Saturday, October 24, 2020
Home News A TV porn tale’s real depravity … women exploiting women

A TV porn tale’s real depravity … women exploiting women

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CHANNEL 4’s Adult Material, ‘a four-part drama about the sex industry’ tells of a British porn actress who is also ‘a busy mother making sure she’s home in time to make the kids’ tea and get their PE kit ready’.

According to the storyline, Hayley Burrows – working under her pseudonym of Jolene Dollar – has earned enough to buy a nice house in the suburbs, a private education for her daughter and a convertible.

And as she juggles her roles of mother and porn star – thinking domestic thoughts while in the height of ‘passion’ on a film shoot – the drama mines ‘the distance between fantasy and reality for comedy’, according to reviewer Anita Singh in the Telegraph

There certainly is a huge distance between fantasy and reality, since porn stars are not usually normal, suburban mothers. Instead, they suffer terrible damage to their mental health and personalities. Many are addicted to drugs to help them survive the daily onslaught of violence and abuse. 

However, the drama also depicts the reaction of Hayley’s teenage daughter to her mother’s ‘mortifying’ choice of career. And it features a young recruit to the porn industry who, ‘bright and bouncy when she first appears on set’ is ‘a dead-eyed husk the next time we see her’.

Despite this serious message, and although ‘the sex scenes are not graphic’, the drama’s ‘descriptions of them are – repulsively so. As a viewing experience, it is deeply uncomfortable’.

Like Cuties, the French film shown on Netflix depicting 11-year-olds twerking, and the pseudo-historical Harlots (BBC2), Adult Material was written by a woman – Lucy Kirkwood – giving it a veneer of respectability.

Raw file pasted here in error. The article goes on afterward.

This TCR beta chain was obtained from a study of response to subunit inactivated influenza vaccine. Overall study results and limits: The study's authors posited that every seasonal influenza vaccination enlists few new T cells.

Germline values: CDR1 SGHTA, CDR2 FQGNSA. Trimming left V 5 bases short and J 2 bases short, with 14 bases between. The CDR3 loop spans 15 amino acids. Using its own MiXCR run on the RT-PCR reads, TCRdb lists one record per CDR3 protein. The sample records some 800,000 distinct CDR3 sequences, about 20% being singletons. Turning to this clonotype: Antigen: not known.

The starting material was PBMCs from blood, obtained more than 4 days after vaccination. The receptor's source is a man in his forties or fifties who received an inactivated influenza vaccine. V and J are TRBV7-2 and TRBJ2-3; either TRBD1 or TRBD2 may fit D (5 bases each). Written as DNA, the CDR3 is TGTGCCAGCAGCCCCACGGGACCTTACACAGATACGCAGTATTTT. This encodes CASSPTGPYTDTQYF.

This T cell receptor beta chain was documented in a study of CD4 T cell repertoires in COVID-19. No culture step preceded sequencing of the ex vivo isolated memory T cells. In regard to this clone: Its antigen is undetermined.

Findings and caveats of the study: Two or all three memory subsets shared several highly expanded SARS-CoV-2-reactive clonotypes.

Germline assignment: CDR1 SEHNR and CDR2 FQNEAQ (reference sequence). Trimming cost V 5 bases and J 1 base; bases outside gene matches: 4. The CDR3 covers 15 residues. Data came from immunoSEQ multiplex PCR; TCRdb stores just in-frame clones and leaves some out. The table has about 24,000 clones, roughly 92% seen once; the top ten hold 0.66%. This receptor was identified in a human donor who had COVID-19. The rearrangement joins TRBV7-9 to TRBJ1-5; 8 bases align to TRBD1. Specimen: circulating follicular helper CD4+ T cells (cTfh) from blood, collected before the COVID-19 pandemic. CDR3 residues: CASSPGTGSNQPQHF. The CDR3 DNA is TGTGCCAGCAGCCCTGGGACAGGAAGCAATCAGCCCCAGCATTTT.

But it sounds very like another ‘entertainment’ industry project purportedly highlighting the dark side (is there a light side?) of sexual depravity, while dwelling on the depravity in such detail that those already in tune with the serious message will not watch it anyway, and those attracted to it will be oblivious to any serious message.   

Pornography is merely depraved fantasy, but Adult Material offers the even more depraved fantasy that at least some women who work in it can emerge relatively unscathed. 

And the fact that Hayley Burrows is a mother seems just another excuse to juxtapose children and adult sexual activity. However, Anita Singh says that in view of almost half of 16-17-year-olds who responded to a British Board of Film Classification survey last year saying they had recently viewed pornography, ‘perhaps they should watch and learn more about the realities of the business’. 

Children do indeed watch pornography, but it would be better if they were not able to view it at all. It would be better if the Government did not have to be pressured by a concerned public to introduce measures to protect them. 

Showing them Adult Material after watching pornography would not simply be shutting the stable door after the horse has bolted, but letting out all the other wild horses of some depraved imagination to trample over whatever is left of their childhood.

However, this juxtaposition of children and adult sexual activity is not exactly new, and it is not confined to film or TV – it has been taking place in the classrooms of our schools for decades.

Pupils are first exposed to adult activities, sometimes in a cartoony, ‘fun’ way (misleadingly called age-appropriate). Then they are introduced to ways of preventing children from resulting from these activities, whether by preventing conception or by killing the child in the womb. 

Western society has a lot to answer for in allowing the destruction of childhood innocence. And when little girls grow up thinking that this is what big girls do, why should we be surprised when something as meaningless as sex should be sold to the highest bidder?

And when the highest bidder turns out also to be the lowest, the experience can be ‘minded for laughs’ by a female author, and be regarded as feminism.  

It certainly sounds better than female exploitation – and even better than the female exploitation of other females.

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Ann Farmer
Ann Farmer
Ann Farmer is the author of By Their Fruits: Eugenics, Population Control, and the Abortion Movement (Catholic University of America, 2008).

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